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Text message that made Aussie worker quit job: ‘I felt betrayed’

Madeline Whittaker lives with endometriosis and says she’s lost jobs over the illness.

An Aussie woman has revealed the single text message from her boss that caused her to quit her job on the spot.

Madeline had only recently started a new job working in administration for a construction company in Adelaide.

The 27-year-old is one of nearly 1 million Australians who live with endometriosis. She had previously told her boss about this and said she would occasionally need time off at short notice to manage her illness.

Text message from boss to worker
A young Aussie worker was stunned by a message she received from her former boss.

Do you have a work story to share? Contact tamika.seeto@yahooinc.com

Three weeks into her job, she sent a text message to her boss letting him know she would need the following day off work due to her endometriosis pain.

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“Hey! I’m not fit to come into work tomorrow due to my endo/period. I will send a doctors certificate tomorrow and be back in on Tuesday. I’m so sorry for the inconvenience,” she wrote on Sunday night.

Madeline said her boss’s response left her stunned.

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“Sorry Madeline, it’s 20 past 8 at night. It is not acceptable. Please consider your options,” he wrote back to her.

Shocked, Madeline decided there and then to hand in her resignation, writing back: “Please accept this as my formal resignation. Thanks, Madeline”.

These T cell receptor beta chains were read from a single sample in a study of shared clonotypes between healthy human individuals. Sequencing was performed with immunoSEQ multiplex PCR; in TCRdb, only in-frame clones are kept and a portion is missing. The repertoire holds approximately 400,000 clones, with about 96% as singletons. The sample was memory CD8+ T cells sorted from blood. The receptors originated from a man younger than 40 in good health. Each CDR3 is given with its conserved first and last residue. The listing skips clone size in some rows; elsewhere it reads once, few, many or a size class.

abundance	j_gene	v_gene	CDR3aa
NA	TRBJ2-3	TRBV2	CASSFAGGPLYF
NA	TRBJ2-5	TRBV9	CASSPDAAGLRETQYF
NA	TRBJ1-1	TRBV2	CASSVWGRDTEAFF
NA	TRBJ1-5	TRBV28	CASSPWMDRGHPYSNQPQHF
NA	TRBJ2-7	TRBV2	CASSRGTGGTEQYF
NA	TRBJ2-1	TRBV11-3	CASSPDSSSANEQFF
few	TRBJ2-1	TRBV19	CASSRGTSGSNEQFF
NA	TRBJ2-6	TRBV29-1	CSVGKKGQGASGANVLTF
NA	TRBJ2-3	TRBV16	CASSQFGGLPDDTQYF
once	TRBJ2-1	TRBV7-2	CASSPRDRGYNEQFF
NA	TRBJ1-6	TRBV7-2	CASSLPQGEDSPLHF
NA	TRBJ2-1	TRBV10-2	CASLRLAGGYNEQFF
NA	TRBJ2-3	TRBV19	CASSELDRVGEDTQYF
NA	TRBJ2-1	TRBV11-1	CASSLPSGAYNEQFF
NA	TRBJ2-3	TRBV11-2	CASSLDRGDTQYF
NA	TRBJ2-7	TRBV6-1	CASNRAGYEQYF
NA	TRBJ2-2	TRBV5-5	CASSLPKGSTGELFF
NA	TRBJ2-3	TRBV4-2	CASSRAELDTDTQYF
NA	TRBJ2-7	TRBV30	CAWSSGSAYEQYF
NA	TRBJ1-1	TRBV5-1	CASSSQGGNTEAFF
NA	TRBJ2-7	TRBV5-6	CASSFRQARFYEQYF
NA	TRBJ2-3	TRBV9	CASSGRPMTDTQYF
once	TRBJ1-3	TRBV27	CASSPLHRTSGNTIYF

Madeline said there was no point getting her boss to understand her chronic illness and said she wouldn’t feel comfortable asking for time off in the future.

“I felt small, I felt betrayed and like my rights had been taken away,” she told news.com.au.

Madeline ended up finding another job with a different company working in accounts but found she was also experiencing pain “every single day”, which she pushed through.

She eventually asked her new boss for time off for surgery and said she was initially met with a kind response. But, days later, she said she was “dismissed” from her job and told she hadn’t passed probation.

Madeline believed this was because she asked for time off. She has since found a new job but has been left reeling from her past experience.

Madeline is among the one in seven females in Australia estimated to live with endometriosis, which currently has no cure. While symptoms are variable, people commonly experience pelvic pain that puts life on hold around or during their period.

It’s estimated one in six people with endometriosis will lose their employment due to managing the disease, Western Sydney University research with Endometriosis Australia found, while one in three will be overlooked for a promotion.

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